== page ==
Module 4: Point of care ultrasound in first trimester abortion (POCUS)
3. Tikanga in abortion care
Tikanga Māori: Living by Māori values (Mead, 2016) states that:
Generally speaking, tikanga are Māori customary practices or behaviours. The concept is derived from the Māori word ‘tika’ which means ‘right’ or ‘correct’ so, in Māori terms, to act in accordance with tikanga is to behave in a way that is culturally principled and appropriate. According to Mead (2016) “it is difficult to imagine any social situation where tikanga Māori has no place. Ceremonies relating to life itself – birth, marriage, sickness and death – are firmly embedded in tikanga Māori”. Furthermore, “tikanga comes out of the accumulated knowledge of generations of Māori and is part of the intellectual property of Māori”.
Physical and practical approaches to upholding Tikanga within abortion care include:
- The physical transition from waiting areas to areas where consultation/ abortion occur. Separating Noa (ordinariness) from Tapu (sacredness)
- The right to Karakia (prayer) should be offered
- The ability to offer whānau support throughout the process, whilst maintaining confidentiality. Always ask the patient as to their wish/need for whānau involvement.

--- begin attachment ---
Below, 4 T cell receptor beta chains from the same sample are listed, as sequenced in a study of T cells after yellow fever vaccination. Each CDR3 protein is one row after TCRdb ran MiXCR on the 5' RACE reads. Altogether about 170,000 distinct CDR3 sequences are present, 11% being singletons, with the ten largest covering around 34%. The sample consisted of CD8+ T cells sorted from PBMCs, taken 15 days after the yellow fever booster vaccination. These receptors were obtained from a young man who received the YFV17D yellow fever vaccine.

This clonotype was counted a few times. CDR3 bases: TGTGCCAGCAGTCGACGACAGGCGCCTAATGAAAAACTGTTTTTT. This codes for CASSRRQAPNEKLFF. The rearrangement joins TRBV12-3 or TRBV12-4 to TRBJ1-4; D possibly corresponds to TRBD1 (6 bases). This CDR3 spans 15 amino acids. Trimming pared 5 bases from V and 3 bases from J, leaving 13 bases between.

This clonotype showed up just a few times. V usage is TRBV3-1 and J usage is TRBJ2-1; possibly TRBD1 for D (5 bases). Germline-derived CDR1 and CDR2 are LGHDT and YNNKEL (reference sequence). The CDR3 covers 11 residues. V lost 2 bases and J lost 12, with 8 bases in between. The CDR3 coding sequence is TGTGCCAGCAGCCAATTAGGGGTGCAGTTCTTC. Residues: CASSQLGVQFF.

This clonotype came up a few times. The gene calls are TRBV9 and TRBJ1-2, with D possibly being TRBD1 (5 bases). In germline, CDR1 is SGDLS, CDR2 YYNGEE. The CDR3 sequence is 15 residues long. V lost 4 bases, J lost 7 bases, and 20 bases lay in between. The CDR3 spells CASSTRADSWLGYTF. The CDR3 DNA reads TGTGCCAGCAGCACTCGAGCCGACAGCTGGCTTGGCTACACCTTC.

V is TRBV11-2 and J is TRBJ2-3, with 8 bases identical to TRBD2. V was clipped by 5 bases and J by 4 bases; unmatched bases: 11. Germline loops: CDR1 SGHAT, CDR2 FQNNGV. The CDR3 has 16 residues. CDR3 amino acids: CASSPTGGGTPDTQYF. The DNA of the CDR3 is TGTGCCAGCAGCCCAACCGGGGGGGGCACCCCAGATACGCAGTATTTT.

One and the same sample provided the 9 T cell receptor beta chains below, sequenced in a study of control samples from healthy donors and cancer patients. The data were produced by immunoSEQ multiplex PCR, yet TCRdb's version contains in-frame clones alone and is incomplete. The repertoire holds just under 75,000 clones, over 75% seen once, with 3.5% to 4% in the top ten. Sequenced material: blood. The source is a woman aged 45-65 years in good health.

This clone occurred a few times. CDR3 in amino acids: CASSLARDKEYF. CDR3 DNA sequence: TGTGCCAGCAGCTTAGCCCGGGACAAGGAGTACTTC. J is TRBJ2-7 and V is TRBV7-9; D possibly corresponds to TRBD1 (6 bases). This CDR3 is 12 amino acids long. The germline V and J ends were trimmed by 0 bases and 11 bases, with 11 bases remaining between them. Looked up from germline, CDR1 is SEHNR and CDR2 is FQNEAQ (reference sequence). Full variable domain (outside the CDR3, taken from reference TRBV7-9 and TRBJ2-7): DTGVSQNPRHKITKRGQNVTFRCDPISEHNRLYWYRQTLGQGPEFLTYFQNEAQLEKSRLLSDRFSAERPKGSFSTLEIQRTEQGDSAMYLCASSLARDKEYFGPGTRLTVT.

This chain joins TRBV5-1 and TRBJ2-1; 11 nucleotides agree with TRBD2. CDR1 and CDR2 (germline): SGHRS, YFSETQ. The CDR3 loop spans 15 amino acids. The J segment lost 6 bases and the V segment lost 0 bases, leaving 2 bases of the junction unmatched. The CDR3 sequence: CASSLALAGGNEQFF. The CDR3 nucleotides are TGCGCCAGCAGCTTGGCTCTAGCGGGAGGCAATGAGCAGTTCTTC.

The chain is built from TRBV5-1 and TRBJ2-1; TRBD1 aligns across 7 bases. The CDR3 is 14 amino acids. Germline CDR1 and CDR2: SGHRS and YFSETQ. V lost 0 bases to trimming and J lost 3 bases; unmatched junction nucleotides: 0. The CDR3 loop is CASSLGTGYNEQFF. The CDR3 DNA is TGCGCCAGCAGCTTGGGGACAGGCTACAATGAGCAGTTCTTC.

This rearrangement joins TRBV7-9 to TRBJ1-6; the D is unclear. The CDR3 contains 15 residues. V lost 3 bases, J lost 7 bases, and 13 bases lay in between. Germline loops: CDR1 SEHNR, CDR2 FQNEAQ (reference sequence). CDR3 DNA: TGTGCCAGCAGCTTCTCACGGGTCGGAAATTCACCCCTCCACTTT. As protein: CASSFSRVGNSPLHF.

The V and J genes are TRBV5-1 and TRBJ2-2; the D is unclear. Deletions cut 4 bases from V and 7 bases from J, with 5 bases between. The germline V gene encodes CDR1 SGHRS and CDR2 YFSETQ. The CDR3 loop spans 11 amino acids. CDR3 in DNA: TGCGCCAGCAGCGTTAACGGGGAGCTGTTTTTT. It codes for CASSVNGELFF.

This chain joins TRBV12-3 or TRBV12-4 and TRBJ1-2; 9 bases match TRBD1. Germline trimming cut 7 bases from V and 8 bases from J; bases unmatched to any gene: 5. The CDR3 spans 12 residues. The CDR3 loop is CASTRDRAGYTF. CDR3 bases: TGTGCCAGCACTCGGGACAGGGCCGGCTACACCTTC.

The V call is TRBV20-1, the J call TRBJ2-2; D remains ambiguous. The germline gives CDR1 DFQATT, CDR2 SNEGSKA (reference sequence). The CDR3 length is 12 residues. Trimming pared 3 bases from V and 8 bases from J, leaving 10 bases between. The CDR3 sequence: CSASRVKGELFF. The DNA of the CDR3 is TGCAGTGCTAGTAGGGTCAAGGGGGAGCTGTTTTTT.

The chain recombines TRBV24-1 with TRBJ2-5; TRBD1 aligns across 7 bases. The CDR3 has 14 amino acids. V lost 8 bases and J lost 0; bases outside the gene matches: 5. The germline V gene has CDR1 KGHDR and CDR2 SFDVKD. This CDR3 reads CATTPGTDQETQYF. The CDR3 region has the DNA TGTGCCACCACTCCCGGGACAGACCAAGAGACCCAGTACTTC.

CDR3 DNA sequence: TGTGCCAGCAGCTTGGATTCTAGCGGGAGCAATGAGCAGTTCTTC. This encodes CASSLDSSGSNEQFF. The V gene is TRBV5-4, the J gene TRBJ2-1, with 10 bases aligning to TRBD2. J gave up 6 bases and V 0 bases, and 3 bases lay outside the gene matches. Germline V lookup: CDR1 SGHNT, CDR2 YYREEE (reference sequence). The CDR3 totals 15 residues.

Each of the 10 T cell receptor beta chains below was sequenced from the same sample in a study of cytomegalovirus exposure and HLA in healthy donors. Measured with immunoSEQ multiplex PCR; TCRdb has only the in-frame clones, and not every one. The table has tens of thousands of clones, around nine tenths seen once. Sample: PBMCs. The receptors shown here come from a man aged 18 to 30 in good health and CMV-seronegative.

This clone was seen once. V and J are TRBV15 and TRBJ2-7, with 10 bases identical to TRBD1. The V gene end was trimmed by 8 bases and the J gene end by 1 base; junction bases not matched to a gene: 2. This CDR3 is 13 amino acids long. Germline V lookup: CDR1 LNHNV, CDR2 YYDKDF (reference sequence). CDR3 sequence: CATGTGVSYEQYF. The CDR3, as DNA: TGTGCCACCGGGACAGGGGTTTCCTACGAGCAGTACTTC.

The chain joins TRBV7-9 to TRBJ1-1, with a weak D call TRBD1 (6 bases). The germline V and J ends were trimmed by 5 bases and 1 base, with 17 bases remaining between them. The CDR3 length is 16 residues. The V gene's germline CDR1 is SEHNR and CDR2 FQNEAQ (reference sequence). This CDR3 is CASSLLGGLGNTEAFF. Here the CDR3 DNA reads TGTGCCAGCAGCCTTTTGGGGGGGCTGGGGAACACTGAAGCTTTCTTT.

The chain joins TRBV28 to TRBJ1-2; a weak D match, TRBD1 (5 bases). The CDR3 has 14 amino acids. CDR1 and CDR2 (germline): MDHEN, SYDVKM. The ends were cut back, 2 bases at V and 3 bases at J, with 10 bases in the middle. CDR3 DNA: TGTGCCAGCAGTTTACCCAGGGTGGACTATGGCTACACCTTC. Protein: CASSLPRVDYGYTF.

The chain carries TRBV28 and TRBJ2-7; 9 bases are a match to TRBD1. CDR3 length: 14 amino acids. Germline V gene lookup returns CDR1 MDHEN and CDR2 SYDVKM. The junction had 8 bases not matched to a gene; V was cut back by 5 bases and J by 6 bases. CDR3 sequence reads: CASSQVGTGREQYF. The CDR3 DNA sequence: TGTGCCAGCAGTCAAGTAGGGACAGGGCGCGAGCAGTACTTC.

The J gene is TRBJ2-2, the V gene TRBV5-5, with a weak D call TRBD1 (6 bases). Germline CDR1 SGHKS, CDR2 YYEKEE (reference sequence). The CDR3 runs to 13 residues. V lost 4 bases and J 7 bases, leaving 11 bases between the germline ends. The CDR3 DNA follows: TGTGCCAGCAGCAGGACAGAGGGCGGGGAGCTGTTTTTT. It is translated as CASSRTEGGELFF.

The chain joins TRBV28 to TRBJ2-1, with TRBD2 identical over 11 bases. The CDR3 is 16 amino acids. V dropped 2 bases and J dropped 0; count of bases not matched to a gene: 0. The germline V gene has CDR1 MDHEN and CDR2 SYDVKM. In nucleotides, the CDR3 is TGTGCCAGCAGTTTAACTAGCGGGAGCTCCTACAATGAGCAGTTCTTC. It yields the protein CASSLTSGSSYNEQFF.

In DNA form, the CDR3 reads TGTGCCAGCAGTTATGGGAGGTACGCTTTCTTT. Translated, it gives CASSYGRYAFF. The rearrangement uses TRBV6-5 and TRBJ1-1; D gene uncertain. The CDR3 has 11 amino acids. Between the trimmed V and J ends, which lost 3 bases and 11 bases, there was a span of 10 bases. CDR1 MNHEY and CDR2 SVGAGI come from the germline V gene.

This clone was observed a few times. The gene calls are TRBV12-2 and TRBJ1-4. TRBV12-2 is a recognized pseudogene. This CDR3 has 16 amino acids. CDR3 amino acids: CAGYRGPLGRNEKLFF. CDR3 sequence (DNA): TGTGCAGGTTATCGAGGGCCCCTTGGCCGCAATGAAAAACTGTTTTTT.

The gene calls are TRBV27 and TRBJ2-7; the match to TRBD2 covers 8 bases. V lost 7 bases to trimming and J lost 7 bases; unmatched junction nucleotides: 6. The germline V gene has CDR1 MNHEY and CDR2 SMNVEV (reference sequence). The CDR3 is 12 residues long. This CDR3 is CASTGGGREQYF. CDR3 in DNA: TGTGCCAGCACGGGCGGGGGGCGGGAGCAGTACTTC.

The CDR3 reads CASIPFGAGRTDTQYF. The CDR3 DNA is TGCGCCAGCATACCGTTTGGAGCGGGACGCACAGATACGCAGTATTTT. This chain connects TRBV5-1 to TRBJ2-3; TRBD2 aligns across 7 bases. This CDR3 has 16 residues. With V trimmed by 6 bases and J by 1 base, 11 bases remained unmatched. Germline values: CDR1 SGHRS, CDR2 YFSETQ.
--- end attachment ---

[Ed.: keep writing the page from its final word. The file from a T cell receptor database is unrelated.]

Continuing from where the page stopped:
- Be respectful of Taonga (valuables worn with spiritual significance)
- The ability to wash after the procedure
- Support of Kai Atawhai (return of pregnancy tissue to cultural land) and facilitation of this if the patient is unable
The Abortion Legislation Act 2020, in combination with the principles of Te Tiriti o Waitangi, provides whānau, hapū and iwi with the opportunity to revitalise their older knowledges and practices for abortion. The intention is for Māori, in the context of abortion, to enact their rangatiratanga or self-determining rights over tikanga and mana motuhake or autonomy over their bodies and their reproductive health and wellbeing. For this reason, health practitioners should be very careful not to impose their understanding of tikanga or mātauranga Māori on Māori through the abortion process. Nor should they assume that all Māori are familiar with terms such as tikanga, mātauranga and Te Tiriti o Waitangi. Unfamiliarity with such terms can be experienced by Māori as a diminishment of their mana as expressed by Te Tiriti o Waitangi; an outcome that is antithetical to Te Tiriti, the Abortion Clinical Guideline and Ngā Paerewa.
As a health practitioner providing abortion care please refer to "The New Zealand Aotearoa Abortion Clinical Guideline 2021". This document provides the framework for abortion providers and health practitioners providing abortion services to Māori while upholding the principles of Te Tiriti o Waitangi and was developed with the support of - Ngā Paerewa Health and Disability Services Standard.
For further information, see “Māori women and abortion: A Kaupapa Māori literature review”.